I’ve gotten Angel into its seventh draft, and revised another preexisting short story into a 2019 version.
I’m feeling tired but accomplished: My weekend and the last few days have been extremely productive, if sleep deprived. A fifth reader provided a boatload of insightful feedback from her beta read of Angel over the course of Saturday. On Sunday I spent seven hours working in revisions based on her comments. That included rewriting and expanding a key scene towards the end, as her feedback intersected with points made by an earlier beta on the second draft to highlight a weakness in the plot. The revision added a few hundred words to the subsequent draft in removing the soft-spot, but turned it into a strongpoint that gives sympathy, insight and a moment of resolve to character that was underdeveloped without it.
With those big revisions done, I sent the sixth draft of Angel to its next beta Sunday night, Meiling Colorado. Meiling got her notes back to me Monday, and said she thoroughly enjoyed the read. :-) Amongst her feedback, she pointed out a slight plot-hole overlooked by every other reader and myself thus far. It didn’t take a lot of verbiage to patch while revising the piece into a seventh draft, but finessing where and how to put it in was tricky.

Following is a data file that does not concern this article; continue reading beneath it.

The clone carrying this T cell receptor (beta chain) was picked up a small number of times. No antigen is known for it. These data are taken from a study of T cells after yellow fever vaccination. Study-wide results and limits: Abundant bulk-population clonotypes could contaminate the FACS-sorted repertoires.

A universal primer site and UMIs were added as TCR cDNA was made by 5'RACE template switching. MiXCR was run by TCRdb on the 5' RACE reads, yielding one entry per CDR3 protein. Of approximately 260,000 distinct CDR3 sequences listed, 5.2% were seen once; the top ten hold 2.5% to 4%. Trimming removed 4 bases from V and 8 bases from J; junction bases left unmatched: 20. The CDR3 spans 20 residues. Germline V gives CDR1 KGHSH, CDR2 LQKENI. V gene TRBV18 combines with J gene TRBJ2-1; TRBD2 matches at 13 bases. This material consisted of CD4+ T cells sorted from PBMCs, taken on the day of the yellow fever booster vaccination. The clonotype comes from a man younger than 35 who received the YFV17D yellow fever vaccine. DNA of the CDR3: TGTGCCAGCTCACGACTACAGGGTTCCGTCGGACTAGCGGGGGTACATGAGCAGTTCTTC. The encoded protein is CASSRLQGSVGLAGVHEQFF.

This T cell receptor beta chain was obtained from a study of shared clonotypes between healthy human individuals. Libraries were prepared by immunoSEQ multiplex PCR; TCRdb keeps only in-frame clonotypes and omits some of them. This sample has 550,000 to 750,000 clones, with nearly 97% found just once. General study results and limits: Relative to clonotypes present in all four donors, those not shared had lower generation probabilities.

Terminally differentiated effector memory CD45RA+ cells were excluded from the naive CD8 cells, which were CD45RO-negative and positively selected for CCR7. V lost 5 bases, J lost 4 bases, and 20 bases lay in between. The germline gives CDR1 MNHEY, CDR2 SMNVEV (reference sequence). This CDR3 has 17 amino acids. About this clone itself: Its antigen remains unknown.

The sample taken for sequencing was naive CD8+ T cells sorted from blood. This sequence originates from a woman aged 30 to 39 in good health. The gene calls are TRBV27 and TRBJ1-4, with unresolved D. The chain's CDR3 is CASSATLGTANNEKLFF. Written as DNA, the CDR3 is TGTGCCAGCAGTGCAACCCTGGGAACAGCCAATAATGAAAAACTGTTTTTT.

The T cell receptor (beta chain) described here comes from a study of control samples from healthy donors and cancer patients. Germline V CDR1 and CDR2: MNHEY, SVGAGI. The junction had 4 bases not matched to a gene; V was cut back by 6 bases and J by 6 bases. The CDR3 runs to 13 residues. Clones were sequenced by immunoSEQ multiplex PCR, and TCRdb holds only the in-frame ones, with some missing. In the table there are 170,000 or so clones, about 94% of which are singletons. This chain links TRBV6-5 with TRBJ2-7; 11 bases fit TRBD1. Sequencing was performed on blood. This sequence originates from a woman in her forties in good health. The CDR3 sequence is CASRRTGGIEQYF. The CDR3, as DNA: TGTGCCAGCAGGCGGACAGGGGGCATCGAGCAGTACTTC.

In the end, I was happy with the change, and on a whole I think Angel is close to completing its beta cycle. I sent it to its next reader, the ever awesome Lauren L. Garcia, Tuesday night. Lauren has helped me on many of my pieces, and is a key reader on my upcoming novel, Vivian’s Last Cigarette. I’m excited to hear what she thinks. Once she’s finished, I have one last reader lined-up and then I think Angel’s beta cycle will be done.
Concurrent with working on Angel this weekend, I also revised another short story into a 2019 version: My 2016 piece, Tears of the Joyous Mare.
The situation with Tears is markedly different than the one with Angel. Written a year after Angel and with more honed skill and lots more editing, the biggest difference is that my application of a third person objective narrative was far more practiced and consistent. It also helps that I’m not seeking to majorly alter or add to Tears like I did with Angel.
I still found stuff to fix, but bringing the piece up to my current standards and a new 2019 version only took about 10 hours split between Friday and Saturday. My wife gave the new version a beta read Sunday morning, and I gave it another 2 hours of refinement based off that feedback Sunday night to create a second draft.
For comparison, it took me three Sundays and over 30 hours to rework Angel from the ground up and into the first draft of its 2019 version. Most of that was spent fixing its POV issues, and adding new material like its expanded ending.
Tears of the Joyous Mare takes place in my straightforward quasi-European medievalesque fantasy setting of Burus. It’s a mystery and a drama that unfolds with some romance and comedy, and if that piques your interest for a beta read, drop a comment. :-)
Have a great week everyone, and keep writing!
~Jason H. Abbott